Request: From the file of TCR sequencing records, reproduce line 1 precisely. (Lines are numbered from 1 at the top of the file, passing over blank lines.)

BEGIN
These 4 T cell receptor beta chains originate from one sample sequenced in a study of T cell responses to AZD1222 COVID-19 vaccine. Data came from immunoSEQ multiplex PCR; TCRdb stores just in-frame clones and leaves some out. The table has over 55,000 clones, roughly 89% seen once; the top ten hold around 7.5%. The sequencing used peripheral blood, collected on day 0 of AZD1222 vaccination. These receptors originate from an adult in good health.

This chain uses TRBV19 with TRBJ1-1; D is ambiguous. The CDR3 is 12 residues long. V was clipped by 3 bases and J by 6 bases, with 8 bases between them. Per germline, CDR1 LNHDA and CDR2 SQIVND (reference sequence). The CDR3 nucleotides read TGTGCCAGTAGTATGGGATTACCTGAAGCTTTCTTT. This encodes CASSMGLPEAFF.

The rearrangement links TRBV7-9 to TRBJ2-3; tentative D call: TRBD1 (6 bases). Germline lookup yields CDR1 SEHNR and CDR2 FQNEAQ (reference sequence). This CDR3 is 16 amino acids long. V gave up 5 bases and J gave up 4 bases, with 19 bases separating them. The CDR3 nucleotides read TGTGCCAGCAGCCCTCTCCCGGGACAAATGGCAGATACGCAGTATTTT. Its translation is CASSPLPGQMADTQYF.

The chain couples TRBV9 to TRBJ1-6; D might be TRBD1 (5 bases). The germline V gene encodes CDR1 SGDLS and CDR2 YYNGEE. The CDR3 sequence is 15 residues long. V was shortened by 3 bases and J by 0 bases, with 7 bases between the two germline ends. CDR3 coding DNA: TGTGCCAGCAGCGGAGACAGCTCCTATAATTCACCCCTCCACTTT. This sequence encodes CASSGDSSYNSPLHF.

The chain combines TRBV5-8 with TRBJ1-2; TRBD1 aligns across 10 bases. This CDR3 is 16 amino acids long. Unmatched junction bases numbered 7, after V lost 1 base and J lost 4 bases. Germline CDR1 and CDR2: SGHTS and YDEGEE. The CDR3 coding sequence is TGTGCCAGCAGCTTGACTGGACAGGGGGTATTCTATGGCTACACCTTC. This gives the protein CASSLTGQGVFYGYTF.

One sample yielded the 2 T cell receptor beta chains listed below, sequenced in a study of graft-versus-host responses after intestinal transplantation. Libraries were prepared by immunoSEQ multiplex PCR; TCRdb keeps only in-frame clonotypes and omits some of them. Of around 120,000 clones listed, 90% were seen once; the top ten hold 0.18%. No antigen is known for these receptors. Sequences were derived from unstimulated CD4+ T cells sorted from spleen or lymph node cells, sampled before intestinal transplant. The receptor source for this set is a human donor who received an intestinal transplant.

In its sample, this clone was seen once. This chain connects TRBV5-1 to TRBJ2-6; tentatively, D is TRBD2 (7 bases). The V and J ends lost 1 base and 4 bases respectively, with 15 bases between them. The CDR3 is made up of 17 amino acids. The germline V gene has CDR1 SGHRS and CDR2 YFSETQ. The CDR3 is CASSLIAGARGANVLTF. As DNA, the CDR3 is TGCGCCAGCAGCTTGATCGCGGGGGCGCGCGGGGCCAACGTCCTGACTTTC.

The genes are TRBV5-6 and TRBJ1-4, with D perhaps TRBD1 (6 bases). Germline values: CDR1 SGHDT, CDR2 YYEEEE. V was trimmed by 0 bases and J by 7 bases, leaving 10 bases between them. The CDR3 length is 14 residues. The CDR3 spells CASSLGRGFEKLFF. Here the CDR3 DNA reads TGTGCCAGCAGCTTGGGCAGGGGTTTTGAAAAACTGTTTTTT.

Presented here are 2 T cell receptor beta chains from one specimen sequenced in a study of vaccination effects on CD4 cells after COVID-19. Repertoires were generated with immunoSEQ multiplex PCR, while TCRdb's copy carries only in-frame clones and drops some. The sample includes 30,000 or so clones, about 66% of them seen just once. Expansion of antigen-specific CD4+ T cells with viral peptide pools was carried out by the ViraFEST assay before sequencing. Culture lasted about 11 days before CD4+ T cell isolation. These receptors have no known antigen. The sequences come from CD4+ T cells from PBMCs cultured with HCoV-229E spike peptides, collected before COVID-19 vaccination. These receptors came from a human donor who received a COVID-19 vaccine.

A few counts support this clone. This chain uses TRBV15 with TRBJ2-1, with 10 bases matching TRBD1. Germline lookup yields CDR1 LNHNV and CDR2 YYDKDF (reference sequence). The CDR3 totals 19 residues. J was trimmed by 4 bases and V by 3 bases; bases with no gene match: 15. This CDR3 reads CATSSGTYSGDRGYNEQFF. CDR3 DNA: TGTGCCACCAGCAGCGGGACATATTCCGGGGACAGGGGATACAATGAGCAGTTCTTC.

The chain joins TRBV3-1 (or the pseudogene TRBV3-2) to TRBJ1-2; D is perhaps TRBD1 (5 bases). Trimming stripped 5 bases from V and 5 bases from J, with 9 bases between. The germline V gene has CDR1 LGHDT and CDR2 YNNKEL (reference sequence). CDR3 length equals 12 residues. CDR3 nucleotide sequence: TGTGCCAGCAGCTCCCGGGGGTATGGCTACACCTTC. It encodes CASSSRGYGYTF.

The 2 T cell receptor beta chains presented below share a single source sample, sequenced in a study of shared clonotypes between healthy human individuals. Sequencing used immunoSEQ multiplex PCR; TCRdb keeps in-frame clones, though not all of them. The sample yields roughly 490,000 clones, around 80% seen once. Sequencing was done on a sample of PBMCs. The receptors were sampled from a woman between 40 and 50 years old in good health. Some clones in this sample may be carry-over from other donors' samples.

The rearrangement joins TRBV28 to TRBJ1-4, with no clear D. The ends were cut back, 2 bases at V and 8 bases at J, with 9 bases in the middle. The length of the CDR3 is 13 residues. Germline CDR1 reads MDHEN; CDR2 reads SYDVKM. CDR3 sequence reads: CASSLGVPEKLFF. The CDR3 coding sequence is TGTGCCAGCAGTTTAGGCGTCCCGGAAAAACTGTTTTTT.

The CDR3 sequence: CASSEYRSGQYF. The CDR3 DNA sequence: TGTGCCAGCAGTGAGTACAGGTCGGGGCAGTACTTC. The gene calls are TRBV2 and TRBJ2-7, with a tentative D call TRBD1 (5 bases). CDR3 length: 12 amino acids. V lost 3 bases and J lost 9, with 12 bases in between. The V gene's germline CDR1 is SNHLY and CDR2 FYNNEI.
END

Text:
These 4 T cell receptor beta chains originate from one sample sequenced in a study of T cell responses to AZD1222 COVID-19 vaccine. Data came from immunoSEQ multiplex PCR; TCRdb stores just in-frame clones and leaves some out. The table has over 55,000 clones, roughly 89% seen once; the top ten hold around 7.5%. The sequencing used peripheral blood, collected on day 0 of AZD1222 vaccination. These receptors originate from an adult in good health.